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Tigers keep falling to new lows

9/19/2003

DETROIT (AP) -- Detroit Tigers manager Alan Trammell knows his
team is on the verge of major league history.

The Tigers lost their 114th game, the fifth-highest total ever,
falling to the Toronto Blue Jays 10-6 Thursday night as Mike Maroth
became the first pitcher in 29 years to lose 21 games.

"We are just about out of gas right now," Trammell said. "We
are having a lot of trouble putting nine innings together and
keeping a team down. Some of that is due to inexperience, but a lot
of it is because of the losing. That wears on you. We've got 10
games left, and we have to find a way to get through this."

Detroit (38-114) was swept in a series for the 20th time this
season, matching the Tigers' total last year. The Tigers have lost
six straight, including three against Toronto, their 10th losing
streak of six or more games this season.

Their goal is to split their final 10 games and avoid matching
the post-1900 record for losses in a season.

"We've just got to finish as strong as we can," Shane Halter
said. "If we break the record or if we don't, we at least can know
we gave it everything we've got."

The only teams with more losses are the 1935 Boston Braves
(38-115), 1916 Philadelphia Athletics (36-117), 1962 New York Mets
(40-120) and 1899 Cleveland Spiders (20-134).

Seven of Detroit's final 10 games are against Minnesota, the AL
Central leader, and three are against Kansas City, a team still in
contention.

"Obviously, we never expected to have 38 wins on this date, but
we can't dwell on that," Trammell said. "Even if the number was
39 or 44 or even 56, we would still know that we have an awful lot
left to do. Nothing is going to change that."

Maroth (7-21) allowed seven runs and eight hits in 5 1-3
innings. He is the first 21-game loser since 1974, when Mickey
Lolich lost 21, and Bill Bonham, Randy Jones and Steve Rogers lost
22.

"I really don't have an explanation for this season," Maroth
said. "We are just going to keep trying and hope we can win a few
games in these last 10 days."

Josh Towers (7-1) allowed four runs and five hits in six
innings, struck out six and walked one. Dan Reichert and Cliff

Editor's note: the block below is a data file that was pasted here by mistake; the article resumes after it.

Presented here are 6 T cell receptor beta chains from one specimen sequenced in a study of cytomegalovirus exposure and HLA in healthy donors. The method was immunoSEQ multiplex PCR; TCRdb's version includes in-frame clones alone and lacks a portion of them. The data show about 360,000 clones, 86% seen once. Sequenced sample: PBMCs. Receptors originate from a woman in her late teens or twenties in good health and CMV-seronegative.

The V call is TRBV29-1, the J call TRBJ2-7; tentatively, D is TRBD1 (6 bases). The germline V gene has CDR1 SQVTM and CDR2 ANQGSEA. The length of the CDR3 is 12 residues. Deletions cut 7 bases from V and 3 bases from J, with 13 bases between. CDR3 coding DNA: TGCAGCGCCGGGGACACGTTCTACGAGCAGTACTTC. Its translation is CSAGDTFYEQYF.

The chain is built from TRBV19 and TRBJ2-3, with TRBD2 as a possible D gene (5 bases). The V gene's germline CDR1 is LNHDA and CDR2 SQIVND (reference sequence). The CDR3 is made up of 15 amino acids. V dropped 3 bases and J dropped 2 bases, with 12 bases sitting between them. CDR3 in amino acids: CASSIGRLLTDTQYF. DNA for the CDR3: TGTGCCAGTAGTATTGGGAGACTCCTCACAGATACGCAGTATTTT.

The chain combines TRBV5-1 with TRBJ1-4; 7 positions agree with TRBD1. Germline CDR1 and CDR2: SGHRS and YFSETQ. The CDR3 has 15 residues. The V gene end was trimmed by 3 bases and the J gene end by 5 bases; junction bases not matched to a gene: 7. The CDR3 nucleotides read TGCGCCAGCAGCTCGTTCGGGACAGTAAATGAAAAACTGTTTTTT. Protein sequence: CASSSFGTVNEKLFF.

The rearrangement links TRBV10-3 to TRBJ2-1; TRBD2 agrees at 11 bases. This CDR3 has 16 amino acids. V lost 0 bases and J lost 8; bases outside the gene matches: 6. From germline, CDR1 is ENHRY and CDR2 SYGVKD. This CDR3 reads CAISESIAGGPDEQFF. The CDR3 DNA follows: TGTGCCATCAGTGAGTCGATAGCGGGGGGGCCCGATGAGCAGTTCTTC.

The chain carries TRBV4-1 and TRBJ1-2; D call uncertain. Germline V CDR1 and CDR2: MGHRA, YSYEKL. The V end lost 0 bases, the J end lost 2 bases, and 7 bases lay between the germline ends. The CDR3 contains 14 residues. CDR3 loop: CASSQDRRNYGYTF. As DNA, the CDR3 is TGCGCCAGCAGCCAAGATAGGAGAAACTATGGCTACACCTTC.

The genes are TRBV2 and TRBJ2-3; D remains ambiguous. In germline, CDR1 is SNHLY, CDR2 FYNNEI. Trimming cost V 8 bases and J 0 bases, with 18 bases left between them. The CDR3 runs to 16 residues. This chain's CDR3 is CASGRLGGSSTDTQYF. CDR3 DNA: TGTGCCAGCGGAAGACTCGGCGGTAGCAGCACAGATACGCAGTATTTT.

Politte finished the six-hitter.

"It was a bit of a battle tonight," Towers said. "My arm felt
good, but I just wasn't locating the ball. I was leaving a lot of
pitches over the plate and falling behind a lot, which isn't good.
I had to battle through that."

Ramon Santiago drove in a career-high four runs for Detroit.

Toronto put together five straight singles with two outs in the
first, the last three producing RBI for Josh Phelps, Bobby Kielty
and Mike Bordick. Reed Johnson homered for a 4-0 lead in the
second.

"They weren't crushing the ball -- they found a hole five
straight times," Maroth said. "That was very strange, but it is
the type of thing that has happened all season."

Santiago hit a two-run single in the bottom half, and Kevin Witt
made it 4-3 in the fourth with a 437-foot homer over the
right-center field scoreboard.

Toronto scored three runs in the sixth on Dave Berg's RBI
single, Kevin Cash's safety squeeze bunt and Johnson's run-scoring
single off Chris Mears.

"Reed had some great at-bats tonight," Toronto manager Carlos
Tosca said. "He's a good little player and he has a lot of
confidence, which you like to see in a young guy."

Carlos Pena hit an RBI single in the bottom half as Detroit
closed to 7-4. Vernon Wells hit a three-run homer in the ninth, his
34th of the season, off Jamie Walker.

Santiago hit a two-run double in the ninth off Politte.

Game notes
Toronto's two homers were the 38th and 39th this season
that cleared the new fence in left field but fell short of the old
one. Visitors have hit 21, including six off Maroth. ... The homer
extended Johnson's hitting streak to a career-best 15 games, the
longest by a rookie in team history. ... The other three teams to
lose 114 or more games after 1900 were managed by Hall of Famers --
Connie Mack, Bill McKechnie and Casey Stengel. ... Eric Hinske
struck out in his first four at-bats.